It seems anyone who is anyone has signed up for Jamie Lloyd’s ambitious season of Harold Pinter plays at the appropriately named, Harold Pinter Theatre, in the West End.
Pinter at the Pinter launched on Thursday with a Pinter One matinee and Pinter Two evening performance, and these little one act gems, some no more than scenes, demonstrate the versatility and breadth of the playwright’s canon.
Pinterphile Lloyd directs One which starts with a loud explosion of tickertape and ended in stunned silence following a chilling performance by Antony Sher as a sadistic torturer.
The jury is split over whether Pinter One or Two is the best, depending on who you ask. They both have highlights, and some flaws, but are equally tantalising and meritorious in their own way.
In the dark, disturbing and deeply political Pinter One I was transfixed by Sher in the production’s main piece, One For The Road.
And Paapa Essiedu, impresses with his growing maturity. Here he plays a victim, beaten, tortured and crushed – although he also briefly unsettles as a henchman alongside the sardonic Jonjo O’Neill.
Pinter One plunges the audience into a dystopian nightmare where the state rules with an iron fist. There are echoes of Nazi Germany or 1970s Argentina, where ordinary citizens and intellectuals are rounded up, interned and tortured.
If Pinter was out to shock with his satire then he succeeds with all his trademark pauses, repetition and shock dialogue.
From the outset, O’Neill’s government minister talks about a totalitarian regime where public opinion is suppressed, no criticism is allowed, women are raped, children killed and opposition quashed.
The weakest segment for me was The Pres and An Officer, not because of Jon Culshaw’s superb rendition of Donald Trump, but by an unusually weak script which fails to deliver a killer last line – although the last line is a killer in its own right.
In One For The Road we meet a cheery Nicolas (Sher) who is quizzing a terrified father (Essiedu). Nicolas is jocular, chatty and clearly a psychopath (“I love death,” he beams) .
We meet the young son and the wife (Kate O’Flynn). She has been repeatedly raped and is shaking with fear. The psychological torture all three endure at the hands of this smiling monster is horrifying.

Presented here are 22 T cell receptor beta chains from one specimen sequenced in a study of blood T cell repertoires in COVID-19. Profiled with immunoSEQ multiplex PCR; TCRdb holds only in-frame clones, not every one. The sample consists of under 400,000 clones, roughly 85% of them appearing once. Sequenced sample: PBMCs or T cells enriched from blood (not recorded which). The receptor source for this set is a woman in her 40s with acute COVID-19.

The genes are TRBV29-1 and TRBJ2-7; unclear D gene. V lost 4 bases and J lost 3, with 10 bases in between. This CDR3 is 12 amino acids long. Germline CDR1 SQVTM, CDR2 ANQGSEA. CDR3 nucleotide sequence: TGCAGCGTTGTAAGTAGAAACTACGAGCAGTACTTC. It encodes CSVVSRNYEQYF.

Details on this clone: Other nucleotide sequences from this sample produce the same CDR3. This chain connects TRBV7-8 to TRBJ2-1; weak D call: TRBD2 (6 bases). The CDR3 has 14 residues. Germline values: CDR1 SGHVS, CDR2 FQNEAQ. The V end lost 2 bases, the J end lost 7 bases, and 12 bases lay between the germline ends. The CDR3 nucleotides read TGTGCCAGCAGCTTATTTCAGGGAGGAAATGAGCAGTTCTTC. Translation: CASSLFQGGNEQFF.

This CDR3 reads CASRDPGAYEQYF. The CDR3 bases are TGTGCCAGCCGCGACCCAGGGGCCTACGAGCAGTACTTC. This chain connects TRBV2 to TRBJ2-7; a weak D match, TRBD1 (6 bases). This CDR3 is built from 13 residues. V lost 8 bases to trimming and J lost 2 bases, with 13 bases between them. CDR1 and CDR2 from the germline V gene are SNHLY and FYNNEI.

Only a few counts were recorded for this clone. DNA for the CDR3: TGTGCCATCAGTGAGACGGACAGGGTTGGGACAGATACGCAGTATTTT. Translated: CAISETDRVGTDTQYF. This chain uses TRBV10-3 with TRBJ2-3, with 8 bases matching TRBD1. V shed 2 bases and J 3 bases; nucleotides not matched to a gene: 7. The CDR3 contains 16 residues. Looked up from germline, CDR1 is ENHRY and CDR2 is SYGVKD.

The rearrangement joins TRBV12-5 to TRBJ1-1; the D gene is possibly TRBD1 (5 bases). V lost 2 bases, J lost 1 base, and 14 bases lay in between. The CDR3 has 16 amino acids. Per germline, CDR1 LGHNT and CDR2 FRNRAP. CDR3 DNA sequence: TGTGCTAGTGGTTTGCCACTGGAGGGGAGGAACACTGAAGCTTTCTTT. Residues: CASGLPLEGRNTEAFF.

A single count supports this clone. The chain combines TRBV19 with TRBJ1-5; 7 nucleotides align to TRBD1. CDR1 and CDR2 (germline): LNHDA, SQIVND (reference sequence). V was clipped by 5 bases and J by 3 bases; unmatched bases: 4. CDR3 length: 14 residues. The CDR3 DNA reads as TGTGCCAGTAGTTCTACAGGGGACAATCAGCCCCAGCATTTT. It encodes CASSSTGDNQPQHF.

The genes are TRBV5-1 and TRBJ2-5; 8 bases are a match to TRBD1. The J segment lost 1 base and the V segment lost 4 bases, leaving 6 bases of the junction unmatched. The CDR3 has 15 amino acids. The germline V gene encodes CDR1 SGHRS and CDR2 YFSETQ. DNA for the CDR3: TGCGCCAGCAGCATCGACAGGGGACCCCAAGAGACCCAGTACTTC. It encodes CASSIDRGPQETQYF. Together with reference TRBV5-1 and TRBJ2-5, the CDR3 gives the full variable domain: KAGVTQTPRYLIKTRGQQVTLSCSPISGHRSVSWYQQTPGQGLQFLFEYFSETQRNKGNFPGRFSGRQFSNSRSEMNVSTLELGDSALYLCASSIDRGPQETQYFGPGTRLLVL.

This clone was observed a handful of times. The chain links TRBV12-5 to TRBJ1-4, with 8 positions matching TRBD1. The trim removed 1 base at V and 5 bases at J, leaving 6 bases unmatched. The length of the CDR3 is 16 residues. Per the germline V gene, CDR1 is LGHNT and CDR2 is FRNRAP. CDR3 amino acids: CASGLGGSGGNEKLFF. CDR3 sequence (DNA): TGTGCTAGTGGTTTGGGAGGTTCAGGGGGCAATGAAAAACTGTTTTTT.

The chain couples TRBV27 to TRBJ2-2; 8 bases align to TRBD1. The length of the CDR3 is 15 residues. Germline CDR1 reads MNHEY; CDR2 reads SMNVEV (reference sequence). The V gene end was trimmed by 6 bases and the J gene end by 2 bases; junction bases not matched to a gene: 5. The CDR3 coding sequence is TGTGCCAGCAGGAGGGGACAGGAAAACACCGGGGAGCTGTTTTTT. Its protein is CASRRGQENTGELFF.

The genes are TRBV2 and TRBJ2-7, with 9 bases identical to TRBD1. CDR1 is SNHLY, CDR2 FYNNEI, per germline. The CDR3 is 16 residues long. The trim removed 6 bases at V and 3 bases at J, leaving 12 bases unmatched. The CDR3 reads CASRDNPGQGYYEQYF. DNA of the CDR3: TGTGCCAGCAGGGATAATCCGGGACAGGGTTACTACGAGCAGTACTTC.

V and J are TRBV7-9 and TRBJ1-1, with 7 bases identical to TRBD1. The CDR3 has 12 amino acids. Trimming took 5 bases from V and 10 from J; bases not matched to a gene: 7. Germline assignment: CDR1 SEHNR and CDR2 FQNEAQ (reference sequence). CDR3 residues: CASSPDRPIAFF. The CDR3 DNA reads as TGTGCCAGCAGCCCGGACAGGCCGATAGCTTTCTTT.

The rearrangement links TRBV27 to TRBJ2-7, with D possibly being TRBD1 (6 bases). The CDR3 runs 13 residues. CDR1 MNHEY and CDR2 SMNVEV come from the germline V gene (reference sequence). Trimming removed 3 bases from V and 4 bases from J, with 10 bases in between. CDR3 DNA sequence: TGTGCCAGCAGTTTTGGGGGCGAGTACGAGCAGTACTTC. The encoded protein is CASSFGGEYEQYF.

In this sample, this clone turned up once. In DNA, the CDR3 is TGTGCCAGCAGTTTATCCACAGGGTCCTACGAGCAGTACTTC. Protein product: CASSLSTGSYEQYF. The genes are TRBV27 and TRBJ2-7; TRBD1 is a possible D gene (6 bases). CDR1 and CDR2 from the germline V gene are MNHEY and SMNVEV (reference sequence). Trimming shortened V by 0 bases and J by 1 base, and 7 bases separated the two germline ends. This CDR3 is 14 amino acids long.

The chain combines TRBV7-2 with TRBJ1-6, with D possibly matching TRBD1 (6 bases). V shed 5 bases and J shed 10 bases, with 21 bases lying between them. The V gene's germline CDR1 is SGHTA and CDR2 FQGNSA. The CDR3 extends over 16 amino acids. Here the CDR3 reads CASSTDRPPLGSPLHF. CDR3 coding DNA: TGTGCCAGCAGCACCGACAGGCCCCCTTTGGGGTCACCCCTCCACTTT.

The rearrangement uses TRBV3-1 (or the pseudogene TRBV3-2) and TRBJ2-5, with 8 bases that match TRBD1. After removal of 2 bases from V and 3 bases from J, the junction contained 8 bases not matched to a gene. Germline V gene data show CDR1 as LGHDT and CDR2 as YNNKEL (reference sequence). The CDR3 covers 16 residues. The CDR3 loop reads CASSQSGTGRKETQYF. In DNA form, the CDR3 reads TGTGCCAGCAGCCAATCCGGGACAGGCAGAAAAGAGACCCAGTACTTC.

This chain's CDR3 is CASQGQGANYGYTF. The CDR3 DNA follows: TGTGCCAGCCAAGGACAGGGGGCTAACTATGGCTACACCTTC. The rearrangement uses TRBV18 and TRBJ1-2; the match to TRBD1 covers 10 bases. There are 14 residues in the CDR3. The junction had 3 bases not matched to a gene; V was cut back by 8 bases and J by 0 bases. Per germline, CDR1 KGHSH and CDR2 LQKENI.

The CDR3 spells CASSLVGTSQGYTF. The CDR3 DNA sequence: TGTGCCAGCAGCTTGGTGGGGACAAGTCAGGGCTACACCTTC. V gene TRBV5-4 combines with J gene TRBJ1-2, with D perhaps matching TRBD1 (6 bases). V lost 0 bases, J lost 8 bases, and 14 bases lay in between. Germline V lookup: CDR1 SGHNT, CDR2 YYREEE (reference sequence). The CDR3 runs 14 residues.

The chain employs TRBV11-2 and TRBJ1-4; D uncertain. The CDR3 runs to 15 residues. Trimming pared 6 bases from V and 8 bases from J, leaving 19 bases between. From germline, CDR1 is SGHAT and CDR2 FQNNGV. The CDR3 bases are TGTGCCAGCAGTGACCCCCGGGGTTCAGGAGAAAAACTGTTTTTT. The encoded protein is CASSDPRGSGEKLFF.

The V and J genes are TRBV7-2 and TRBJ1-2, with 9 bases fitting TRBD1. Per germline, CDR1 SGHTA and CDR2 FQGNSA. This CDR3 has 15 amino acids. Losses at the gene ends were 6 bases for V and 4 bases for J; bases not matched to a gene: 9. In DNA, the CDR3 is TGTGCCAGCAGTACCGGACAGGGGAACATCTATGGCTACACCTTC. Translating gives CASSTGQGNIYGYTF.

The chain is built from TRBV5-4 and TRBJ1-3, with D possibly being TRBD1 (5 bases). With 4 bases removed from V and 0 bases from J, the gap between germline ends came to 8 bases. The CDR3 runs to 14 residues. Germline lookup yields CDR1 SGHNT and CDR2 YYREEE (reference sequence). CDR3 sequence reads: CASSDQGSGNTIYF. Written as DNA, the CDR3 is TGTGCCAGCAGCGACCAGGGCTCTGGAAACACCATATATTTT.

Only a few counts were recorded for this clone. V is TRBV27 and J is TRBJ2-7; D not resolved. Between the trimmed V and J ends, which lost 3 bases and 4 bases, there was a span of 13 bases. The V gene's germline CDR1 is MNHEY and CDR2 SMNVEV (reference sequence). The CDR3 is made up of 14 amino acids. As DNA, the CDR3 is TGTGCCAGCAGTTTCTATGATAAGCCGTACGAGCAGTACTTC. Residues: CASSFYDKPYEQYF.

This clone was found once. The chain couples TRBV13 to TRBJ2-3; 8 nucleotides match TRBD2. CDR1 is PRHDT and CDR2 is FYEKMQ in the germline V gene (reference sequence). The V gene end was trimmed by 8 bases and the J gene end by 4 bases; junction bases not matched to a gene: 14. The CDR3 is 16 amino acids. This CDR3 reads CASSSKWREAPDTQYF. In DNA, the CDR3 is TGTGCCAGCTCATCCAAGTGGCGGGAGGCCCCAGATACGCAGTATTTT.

After the interval Ashes to Ashes, directed by Lia Williams, is even more unnerving as we drop in on a conversation between husband and wife (Essiedu and O’Flynn).
One minute she’s chatting about domestic trivia and the next about Nazi officers ripping babies from the arms of mothers.
Pinter can be baffling. I wondered if she was traumatised after suffering a miscarriage. Either way her husband is at a loss as to how to comfort and pacify her.
The evening performance of Pinter Two is much jollier with two comedies. It opens with The Lover from 1962 when we meet a young couple (John Macmillan and Hayley Squires) whose two year marriage is already crumbling.
The pair indulge in role play in a bid to rekindle their passion and it’s a hoot.
After Soutra Gilmour’s brutalist set, starkly lit by Jon Clark to highlight the paranoia, for Pinter One here she goes to town with a suburban magenta living room and G-Plan. Very stylised 1960s.
After the break there is the scintillating and ambiguous black comedy, The Collection, from 1961, with David Suchet in a splendid wig, playing the older man to Russell Tovey’s possibly bisexual toyboy.
Suchet is clearly having fun with the part, breaking out into Noël Coward theatrics when his diva-like Harry doesn’t get his own way.
Macmillan has arrived to confront Tovey’s Bill with an accusation that he had slept with his wife (Squires).
Pretty soon it’s like musical chairs as Bill, mostly in white vest and tight white underpants, enjoys playing with both the wife and husband.
But did the incident happen at all or did the wife invent the whole thing?
It is an evening of absurdist, typically Pintereque comedy which reflects very much the era they were written in.
If you’re seeing the pair as a double bill then the night ends on a high. Separately, you need to chose between the shocking, incendiary One and the robustly funny Two. I loved them both.
Pinter One and Two are playing in rep until October 20.
Pinter Three and Pinter Four, featuring Landscape / A Kind of Alaska / Monologue and Moonlight/ Night School, runs from October 25 – December 8.
They star Keith Allen, Tom Edden, Lee Evans, Tamsin Greig, Meera Syal, Penelope Wilton, Jussica Barden, Brid Brennan, Janie Dee, Abbie Finn, Robert Glenister, Isis Hainsworth, Peter Polycarpou, Dwane Walcott and Al Weaver.
Jamie Lloyd and his very starry company clearly love Pinter and this season is a rare opportunity to see his little known work.
But while those in the theatre industry (and us critics) are very excited about the project, which runs until the end of February, will the public feel the same?